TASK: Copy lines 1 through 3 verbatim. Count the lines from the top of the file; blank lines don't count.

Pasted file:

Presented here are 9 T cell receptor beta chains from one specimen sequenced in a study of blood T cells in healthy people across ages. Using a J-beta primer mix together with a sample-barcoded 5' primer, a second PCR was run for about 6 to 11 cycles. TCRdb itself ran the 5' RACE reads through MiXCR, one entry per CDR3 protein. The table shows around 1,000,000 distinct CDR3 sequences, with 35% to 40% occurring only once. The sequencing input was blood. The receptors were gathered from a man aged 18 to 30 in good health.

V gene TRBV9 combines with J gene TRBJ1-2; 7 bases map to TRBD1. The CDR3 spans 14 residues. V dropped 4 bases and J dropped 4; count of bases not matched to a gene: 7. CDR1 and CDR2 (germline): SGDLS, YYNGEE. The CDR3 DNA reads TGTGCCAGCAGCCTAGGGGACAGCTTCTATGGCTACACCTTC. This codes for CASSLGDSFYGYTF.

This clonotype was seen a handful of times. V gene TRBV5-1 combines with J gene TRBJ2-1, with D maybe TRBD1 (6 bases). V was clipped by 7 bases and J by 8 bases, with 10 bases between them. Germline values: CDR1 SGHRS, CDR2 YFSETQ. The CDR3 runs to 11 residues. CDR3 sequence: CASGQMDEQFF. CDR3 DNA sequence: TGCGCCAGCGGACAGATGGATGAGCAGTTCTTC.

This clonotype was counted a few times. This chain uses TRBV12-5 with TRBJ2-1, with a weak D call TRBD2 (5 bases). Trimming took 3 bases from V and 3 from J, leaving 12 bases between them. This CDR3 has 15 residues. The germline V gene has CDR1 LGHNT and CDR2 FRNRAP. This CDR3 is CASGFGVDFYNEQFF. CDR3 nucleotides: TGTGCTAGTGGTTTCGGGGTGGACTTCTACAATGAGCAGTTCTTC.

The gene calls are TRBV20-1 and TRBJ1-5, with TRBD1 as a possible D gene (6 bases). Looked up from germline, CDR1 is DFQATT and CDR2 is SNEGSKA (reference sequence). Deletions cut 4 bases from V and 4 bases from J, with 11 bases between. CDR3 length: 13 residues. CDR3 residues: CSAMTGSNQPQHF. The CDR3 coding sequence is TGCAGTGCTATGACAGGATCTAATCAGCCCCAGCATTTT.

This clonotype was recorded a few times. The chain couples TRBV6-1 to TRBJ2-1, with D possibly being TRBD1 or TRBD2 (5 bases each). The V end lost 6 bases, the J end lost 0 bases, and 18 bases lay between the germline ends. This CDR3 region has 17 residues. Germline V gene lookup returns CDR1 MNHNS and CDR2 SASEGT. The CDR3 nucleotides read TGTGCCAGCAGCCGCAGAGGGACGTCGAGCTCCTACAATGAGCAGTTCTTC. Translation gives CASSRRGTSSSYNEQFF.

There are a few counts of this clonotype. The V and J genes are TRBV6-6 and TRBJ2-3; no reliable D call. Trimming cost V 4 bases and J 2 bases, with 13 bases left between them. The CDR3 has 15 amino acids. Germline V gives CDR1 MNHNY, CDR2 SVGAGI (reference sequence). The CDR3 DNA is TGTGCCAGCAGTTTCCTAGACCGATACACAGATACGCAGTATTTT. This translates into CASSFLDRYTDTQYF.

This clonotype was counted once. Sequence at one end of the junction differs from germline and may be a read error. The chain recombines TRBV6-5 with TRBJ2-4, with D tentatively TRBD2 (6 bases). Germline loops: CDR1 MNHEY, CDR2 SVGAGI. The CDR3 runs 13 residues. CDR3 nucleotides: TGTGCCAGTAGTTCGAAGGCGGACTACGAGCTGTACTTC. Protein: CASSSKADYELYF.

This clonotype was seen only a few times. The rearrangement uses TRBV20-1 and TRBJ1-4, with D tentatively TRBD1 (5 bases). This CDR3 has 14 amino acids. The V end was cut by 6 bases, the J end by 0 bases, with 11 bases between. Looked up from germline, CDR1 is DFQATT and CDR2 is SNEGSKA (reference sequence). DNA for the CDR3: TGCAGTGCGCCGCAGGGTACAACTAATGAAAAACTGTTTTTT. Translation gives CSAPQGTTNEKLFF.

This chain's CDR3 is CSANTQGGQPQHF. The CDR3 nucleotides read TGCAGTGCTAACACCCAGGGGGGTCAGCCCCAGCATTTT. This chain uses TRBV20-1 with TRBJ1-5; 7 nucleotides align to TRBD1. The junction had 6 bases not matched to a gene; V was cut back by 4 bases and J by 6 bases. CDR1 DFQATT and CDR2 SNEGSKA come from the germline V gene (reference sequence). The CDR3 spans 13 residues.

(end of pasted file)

Presented here are 9 T cell receptor beta chains from one specimen sequenced in a study of blood T cells in healthy people across ages. Using a J-beta primer mix together with a sample-barcoded 5' primer, a second PCR was run for about 6 to 11 cycles. TCRdb itself ran the 5' RACE reads through MiXCR, one entry per CDR3 protein. The table shows around 1,000,000 distinct CDR3 sequences, with 35% to 40% occurring only once. The sequencing input was blood. The receptors were gathered from a man aged 18 to 30 in good health.

V gene TRBV9 combines with J gene TRBJ1-2; 7 bases map to TRBD1. The CDR3 spans 14 residues. V dropped 4 bases and J dropped 4; count of bases not matched to a gene: 7. CDR1 and CDR2 (germline): SGDLS, YYNGEE. The CDR3 DNA reads TGTGCCAGCAGCCTAGGGGACAGCTTCTATGGCTACACCTTC. This codes for CASSLGDSFYGYTF.

This clonotype was seen a handful of times. V gene TRBV5-1 combines with J gene TRBJ2-1, with D maybe TRBD1 (6 bases). V was clipped by 7 bases and J by 8 bases, with 10 bases between them. Germline values: CDR1 SGHRS, CDR2 YFSETQ. The CDR3 runs to 11 residues. CDR3 sequence: CASGQMDEQFF. CDR3 DNA sequence: TGCGCCAGCGGACAGATGGATGAGCAGTTCTTC.